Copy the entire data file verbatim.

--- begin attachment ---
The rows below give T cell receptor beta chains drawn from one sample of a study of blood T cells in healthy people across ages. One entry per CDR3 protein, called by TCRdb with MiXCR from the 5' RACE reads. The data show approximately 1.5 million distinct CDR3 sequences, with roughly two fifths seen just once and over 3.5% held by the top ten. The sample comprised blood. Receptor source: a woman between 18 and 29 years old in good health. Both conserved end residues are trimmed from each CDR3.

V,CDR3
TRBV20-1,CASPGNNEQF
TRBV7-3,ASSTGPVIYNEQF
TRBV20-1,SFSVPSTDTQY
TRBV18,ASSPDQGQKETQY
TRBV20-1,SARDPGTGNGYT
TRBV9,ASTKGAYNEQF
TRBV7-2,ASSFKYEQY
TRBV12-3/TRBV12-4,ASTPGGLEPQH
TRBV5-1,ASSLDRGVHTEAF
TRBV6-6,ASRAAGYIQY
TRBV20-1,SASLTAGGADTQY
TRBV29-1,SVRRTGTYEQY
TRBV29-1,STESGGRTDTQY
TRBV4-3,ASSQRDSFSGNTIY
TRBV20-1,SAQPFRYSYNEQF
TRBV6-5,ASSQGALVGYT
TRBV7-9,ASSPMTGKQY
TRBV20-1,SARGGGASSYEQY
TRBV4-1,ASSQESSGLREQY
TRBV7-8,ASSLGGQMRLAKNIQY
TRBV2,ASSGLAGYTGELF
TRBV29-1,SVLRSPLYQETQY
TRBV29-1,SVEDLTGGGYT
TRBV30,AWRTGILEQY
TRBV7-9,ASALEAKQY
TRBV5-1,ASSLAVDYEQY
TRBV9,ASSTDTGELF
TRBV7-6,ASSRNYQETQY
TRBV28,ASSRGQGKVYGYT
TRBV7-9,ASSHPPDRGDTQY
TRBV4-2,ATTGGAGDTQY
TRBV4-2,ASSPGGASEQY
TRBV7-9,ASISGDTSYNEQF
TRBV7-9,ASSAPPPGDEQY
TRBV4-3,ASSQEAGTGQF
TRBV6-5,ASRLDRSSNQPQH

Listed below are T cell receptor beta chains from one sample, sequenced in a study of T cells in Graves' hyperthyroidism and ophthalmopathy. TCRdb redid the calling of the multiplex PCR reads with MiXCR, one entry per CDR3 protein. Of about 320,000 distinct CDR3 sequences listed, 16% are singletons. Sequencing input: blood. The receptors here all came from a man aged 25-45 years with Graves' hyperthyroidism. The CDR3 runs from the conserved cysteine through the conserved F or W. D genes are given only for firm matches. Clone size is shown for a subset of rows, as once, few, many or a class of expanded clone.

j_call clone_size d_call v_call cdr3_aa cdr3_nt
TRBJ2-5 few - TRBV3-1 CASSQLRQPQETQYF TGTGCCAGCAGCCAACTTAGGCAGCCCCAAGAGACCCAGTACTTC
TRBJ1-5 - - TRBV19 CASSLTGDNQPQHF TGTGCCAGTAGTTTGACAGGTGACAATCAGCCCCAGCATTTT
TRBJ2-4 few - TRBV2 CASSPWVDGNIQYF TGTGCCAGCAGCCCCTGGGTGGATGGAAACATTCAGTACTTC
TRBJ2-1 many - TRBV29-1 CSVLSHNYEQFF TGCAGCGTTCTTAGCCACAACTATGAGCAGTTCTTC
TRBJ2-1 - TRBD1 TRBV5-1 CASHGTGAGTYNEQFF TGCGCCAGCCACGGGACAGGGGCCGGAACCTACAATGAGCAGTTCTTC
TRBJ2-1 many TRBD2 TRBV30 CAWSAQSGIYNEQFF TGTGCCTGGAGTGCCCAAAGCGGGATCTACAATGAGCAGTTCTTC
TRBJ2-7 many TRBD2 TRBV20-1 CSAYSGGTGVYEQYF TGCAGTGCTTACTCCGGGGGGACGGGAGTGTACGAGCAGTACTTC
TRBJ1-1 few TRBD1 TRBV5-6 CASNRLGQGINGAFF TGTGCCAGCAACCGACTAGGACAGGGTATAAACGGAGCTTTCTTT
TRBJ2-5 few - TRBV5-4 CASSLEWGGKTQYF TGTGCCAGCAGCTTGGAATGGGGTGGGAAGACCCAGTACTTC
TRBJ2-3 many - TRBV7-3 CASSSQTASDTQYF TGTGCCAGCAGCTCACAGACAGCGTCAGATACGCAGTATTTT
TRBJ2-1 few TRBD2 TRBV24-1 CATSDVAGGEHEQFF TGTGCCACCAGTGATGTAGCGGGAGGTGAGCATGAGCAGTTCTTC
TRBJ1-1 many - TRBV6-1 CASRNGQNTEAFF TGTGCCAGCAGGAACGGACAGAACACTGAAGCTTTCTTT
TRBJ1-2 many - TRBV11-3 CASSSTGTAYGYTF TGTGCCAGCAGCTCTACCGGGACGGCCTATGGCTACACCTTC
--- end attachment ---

The rows below give T cell receptor beta chains drawn from one sample of a study of blood T cells in healthy people across ages. One entry per CDR3 protein, called by TCRdb with MiXCR from the 5' RACE reads. The data show approximately 1.5 million distinct CDR3 sequences, with roughly two fifths seen just once and over 3.5% held by the top ten. The sample comprised blood. Receptor source: a woman between 18 and 29 years old in good health. Both conserved end residues are trimmed from each CDR3.

V,CDR3
TRBV20-1,CASPGNNEQF
TRBV7-3,ASSTGPVIYNEQF
TRBV20-1,SFSVPSTDTQY
TRBV18,ASSPDQGQKETQY
TRBV20-1,SARDPGTGNGYT
TRBV9,ASTKGAYNEQF
TRBV7-2,ASSFKYEQY
TRBV12-3/TRBV12-4,ASTPGGLEPQH
TRBV5-1,ASSLDRGVHTEAF
TRBV6-6,ASRAAGYIQY
TRBV20-1,SASLTAGGADTQY
TRBV29-1,SVRRTGTYEQY
TRBV29-1,STESGGRTDTQY
TRBV4-3,ASSQRDSFSGNTIY
TRBV20-1,SAQPFRYSYNEQF
TRBV6-5,ASSQGALVGYT
TRBV7-9,ASSPMTGKQY
TRBV20-1,SARGGGASSYEQY
TRBV4-1,ASSQESSGLREQY
TRBV7-8,ASSLGGQMRLAKNIQY
TRBV2,ASSGLAGYTGELF
TRBV29-1,SVLRSPLYQETQY
TRBV29-1,SVEDLTGGGYT
TRBV30,AWRTGILEQY
TRBV7-9,ASALEAKQY
TRBV5-1,ASSLAVDYEQY
TRBV9,ASSTDTGELF
TRBV7-6,ASSRNYQETQY
TRBV28,ASSRGQGKVYGYT
TRBV7-9,ASSHPPDRGDTQY
TRBV4-2,ATTGGAGDTQY
TRBV4-2,ASSPGGASEQY
TRBV7-9,ASISGDTSYNEQF
TRBV7-9,ASSAPPPGDEQY
TRBV4-3,ASSQEAGTGQF
TRBV6-5,ASRLDRSSNQPQH

Listed below are T cell receptor beta chains from one sample, sequenced in a study of T cells in Graves' hyperthyroidism and ophthalmopathy. TCRdb redid the calling of the multiplex PCR reads with MiXCR, one entry per CDR3 protein. Of about 320,000 distinct CDR3 sequences listed, 16% are singletons. Sequencing input: blood. The receptors here all came from a man aged 25-45 years with Graves' hyperthyroidism. The CDR3 runs from the conserved cysteine through the conserved F or W. D genes are given only for firm matches. Clone size is shown for a subset of rows, as once, few, many or a class of expanded clone.

j_call clone_size d_call v_call cdr3_aa cdr3_nt
TRBJ2-5 few - TRBV3-1 CASSQLRQPQETQYF TGTGCCAGCAGCCAACTTAGGCAGCCCCAAGAGACCCAGTACTTC
TRBJ1-5 - - TRBV19 CASSLTGDNQPQHF TGTGCCAGTAGTTTGACAGGTGACAATCAGCCCCAGCATTTT
TRBJ2-4 few - TRBV2 CASSPWVDGNIQYF TGTGCCAGCAGCCCCTGGGTGGATGGAAACATTCAGTACTTC
TRBJ2-1 many - TRBV29-1 CSVLSHNYEQFF TGCAGCGTTCTTAGCCACAACTATGAGCAGTTCTTC
TRBJ2-1 - TRBD1 TRBV5-1 CASHGTGAGTYNEQFF TGCGCCAGCCACGGGACAGGGGCCGGAACCTACAATGAGCAGTTCTTC
TRBJ2-1 many TRBD2 TRBV30 CAWSAQSGIYNEQFF TGTGCCTGGAGTGCCCAAAGCGGGATCTACAATGAGCAGTTCTTC
TRBJ2-7 many TRBD2 TRBV20-1 CSAYSGGTGVYEQYF TGCAGTGCTTACTCCGGGGGGACGGGAGTGTACGAGCAGTACTTC
TRBJ1-1 few TRBD1 TRBV5-6 CASNRLGQGINGAFF TGTGCCAGCAACCGACTAGGACAGGGTATAAACGGAGCTTTCTTT
TRBJ2-5 few - TRBV5-4 CASSLEWGGKTQYF TGTGCCAGCAGCTTGGAATGGGGTGGGAAGACCCAGTACTTC
TRBJ2-3 many - TRBV7-3 CASSSQTASDTQYF TGTGCCAGCAGCTCACAGACAGCGTCAGATACGCAGTATTTT
TRBJ2-1 few TRBD2 TRBV24-1 CATSDVAGGEHEQFF TGTGCCACCAGTGATGTAGCGGGAGGTGAGCATGAGCAGTTCTTC
TRBJ1-1 many - TRBV6-1 CASRNGQNTEAFF TGTGCCAGCAGGAACGGACAGAACACTGAAGCTTTCTTT
TRBJ1-2 many - TRBV11-3 CASSSTGTAYGYTF TGTGCCAGCAGCTCTACCGGGACGGCCTATGGCTACACCTTC